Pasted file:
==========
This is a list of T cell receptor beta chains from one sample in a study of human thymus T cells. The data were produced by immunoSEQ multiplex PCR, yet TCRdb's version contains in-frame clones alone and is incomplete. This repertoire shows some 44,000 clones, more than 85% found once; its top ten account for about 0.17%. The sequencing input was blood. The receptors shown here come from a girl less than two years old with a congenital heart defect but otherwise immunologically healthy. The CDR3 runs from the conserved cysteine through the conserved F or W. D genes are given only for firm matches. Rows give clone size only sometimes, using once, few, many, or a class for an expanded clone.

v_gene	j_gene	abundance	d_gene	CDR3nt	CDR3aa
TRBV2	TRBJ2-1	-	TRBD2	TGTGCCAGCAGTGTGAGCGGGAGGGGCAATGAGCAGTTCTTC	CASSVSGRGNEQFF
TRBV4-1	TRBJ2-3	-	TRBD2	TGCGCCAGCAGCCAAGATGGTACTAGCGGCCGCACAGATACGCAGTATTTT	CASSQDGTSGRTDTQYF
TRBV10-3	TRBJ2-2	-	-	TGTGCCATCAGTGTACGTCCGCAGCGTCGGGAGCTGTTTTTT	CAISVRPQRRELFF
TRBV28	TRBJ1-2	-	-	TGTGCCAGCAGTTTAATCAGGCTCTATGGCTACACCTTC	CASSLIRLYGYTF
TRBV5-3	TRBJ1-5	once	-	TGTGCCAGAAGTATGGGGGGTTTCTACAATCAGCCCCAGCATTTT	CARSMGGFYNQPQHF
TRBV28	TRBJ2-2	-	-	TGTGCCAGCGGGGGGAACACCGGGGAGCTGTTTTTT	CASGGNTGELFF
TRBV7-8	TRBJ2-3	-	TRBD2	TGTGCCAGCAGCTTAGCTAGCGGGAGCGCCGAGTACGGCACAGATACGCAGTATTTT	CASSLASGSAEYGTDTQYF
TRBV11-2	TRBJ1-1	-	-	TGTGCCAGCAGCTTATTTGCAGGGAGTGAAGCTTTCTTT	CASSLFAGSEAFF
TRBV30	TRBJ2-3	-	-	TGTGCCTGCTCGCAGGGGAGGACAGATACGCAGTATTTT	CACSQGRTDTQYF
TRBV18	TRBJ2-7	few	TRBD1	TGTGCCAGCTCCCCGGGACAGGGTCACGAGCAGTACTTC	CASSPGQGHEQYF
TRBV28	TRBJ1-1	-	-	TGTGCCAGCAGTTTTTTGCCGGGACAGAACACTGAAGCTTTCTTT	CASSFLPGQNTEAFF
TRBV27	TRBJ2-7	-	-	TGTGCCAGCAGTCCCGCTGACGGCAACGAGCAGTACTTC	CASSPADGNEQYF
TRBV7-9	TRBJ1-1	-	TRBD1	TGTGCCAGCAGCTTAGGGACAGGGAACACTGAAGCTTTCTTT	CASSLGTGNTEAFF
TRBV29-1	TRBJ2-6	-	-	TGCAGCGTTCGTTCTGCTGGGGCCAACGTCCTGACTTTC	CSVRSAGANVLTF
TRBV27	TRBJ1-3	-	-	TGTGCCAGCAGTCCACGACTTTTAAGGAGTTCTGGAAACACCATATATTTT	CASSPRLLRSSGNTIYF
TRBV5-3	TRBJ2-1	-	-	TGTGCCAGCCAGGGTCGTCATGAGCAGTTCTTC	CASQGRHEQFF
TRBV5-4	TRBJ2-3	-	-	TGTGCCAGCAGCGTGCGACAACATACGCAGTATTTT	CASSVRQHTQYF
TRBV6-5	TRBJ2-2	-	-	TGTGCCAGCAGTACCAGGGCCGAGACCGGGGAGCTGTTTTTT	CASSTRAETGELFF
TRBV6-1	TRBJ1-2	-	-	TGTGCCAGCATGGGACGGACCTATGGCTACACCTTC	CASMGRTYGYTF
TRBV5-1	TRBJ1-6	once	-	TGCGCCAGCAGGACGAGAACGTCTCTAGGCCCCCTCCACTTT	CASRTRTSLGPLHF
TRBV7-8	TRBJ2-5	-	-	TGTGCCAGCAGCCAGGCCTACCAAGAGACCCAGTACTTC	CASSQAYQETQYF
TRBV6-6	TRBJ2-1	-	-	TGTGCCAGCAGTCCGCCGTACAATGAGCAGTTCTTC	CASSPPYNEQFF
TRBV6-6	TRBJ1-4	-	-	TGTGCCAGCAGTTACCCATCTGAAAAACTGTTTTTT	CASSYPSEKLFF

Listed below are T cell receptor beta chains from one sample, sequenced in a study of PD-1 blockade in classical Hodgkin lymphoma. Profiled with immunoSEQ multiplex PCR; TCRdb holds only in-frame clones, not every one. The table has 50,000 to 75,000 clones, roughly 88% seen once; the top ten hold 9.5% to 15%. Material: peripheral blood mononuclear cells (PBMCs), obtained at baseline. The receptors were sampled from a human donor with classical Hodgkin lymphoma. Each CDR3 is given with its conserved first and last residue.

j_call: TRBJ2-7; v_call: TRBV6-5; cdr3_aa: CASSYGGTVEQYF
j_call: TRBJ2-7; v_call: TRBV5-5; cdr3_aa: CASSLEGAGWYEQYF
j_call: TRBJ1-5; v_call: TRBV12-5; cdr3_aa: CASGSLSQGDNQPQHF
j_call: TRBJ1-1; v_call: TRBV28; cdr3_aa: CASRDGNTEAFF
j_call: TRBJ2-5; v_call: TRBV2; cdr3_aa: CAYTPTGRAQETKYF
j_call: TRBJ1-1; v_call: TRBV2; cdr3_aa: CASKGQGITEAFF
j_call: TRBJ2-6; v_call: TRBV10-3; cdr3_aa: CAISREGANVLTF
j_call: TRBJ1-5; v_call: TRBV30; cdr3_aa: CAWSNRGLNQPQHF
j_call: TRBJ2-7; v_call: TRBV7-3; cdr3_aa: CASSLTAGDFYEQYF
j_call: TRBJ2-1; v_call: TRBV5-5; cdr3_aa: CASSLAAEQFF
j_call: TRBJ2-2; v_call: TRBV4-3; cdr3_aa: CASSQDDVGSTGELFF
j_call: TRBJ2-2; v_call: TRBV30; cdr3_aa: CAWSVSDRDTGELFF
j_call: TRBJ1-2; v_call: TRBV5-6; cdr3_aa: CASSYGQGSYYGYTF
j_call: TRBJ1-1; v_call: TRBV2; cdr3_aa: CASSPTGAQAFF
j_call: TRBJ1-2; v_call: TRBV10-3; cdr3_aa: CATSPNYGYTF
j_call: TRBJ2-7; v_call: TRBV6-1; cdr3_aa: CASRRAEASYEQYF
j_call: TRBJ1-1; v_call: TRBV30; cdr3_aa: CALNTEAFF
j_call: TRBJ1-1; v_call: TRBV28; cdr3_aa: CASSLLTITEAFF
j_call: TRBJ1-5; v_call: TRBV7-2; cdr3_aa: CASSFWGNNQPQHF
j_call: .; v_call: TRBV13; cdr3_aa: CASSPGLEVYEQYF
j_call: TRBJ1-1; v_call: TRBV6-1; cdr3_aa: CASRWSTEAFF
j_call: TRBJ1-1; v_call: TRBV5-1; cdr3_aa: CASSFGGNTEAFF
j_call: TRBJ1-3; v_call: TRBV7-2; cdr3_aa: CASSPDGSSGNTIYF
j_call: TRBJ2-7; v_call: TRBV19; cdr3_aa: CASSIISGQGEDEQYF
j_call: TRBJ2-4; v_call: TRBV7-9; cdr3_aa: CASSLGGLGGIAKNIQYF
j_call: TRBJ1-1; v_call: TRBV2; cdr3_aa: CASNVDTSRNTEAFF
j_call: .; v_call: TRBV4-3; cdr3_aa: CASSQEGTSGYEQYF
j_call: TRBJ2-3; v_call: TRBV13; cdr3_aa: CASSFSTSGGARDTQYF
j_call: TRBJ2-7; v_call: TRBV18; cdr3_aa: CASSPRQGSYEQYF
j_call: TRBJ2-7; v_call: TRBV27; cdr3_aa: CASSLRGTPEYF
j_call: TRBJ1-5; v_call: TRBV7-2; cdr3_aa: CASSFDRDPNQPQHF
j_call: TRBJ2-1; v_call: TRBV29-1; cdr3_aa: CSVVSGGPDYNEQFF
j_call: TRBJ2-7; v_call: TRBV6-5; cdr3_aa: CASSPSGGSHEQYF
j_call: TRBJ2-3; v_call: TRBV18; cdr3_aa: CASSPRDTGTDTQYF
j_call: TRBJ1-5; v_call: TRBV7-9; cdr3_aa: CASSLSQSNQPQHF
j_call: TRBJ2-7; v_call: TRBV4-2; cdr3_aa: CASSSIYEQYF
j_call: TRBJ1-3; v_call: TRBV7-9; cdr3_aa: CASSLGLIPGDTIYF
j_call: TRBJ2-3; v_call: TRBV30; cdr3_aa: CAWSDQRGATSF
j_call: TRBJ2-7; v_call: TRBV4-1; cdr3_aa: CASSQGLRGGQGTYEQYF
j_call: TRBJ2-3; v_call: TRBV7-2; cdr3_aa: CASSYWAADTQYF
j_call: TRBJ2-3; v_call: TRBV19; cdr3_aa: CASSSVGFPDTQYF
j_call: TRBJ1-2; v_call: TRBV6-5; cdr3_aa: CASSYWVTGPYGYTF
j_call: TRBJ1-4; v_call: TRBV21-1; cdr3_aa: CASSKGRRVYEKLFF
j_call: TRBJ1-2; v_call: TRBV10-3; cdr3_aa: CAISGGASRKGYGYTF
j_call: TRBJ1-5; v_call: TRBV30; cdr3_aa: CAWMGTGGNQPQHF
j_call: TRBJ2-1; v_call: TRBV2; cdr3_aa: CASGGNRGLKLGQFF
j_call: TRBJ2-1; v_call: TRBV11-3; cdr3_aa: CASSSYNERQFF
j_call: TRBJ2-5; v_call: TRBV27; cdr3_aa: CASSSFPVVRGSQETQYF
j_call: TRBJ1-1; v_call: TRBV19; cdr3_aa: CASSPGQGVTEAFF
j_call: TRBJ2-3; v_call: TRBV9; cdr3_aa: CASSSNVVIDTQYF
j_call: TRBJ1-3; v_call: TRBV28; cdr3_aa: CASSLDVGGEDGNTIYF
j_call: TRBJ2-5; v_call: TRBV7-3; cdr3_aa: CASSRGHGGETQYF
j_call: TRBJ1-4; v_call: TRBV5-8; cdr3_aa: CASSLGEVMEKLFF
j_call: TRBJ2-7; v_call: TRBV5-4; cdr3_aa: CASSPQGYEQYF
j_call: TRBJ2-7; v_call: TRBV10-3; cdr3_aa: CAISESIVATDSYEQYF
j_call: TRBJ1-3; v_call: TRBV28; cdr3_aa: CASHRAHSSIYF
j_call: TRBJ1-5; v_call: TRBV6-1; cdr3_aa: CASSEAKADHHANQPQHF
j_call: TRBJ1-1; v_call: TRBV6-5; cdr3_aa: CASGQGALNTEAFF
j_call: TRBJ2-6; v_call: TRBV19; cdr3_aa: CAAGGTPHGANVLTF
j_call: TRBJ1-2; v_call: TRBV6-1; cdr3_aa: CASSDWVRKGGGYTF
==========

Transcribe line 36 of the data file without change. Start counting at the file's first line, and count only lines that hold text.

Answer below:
j_call: TRBJ2-1; v_call: TRBV5-5; cdr3_aa: CASSLAAEQFF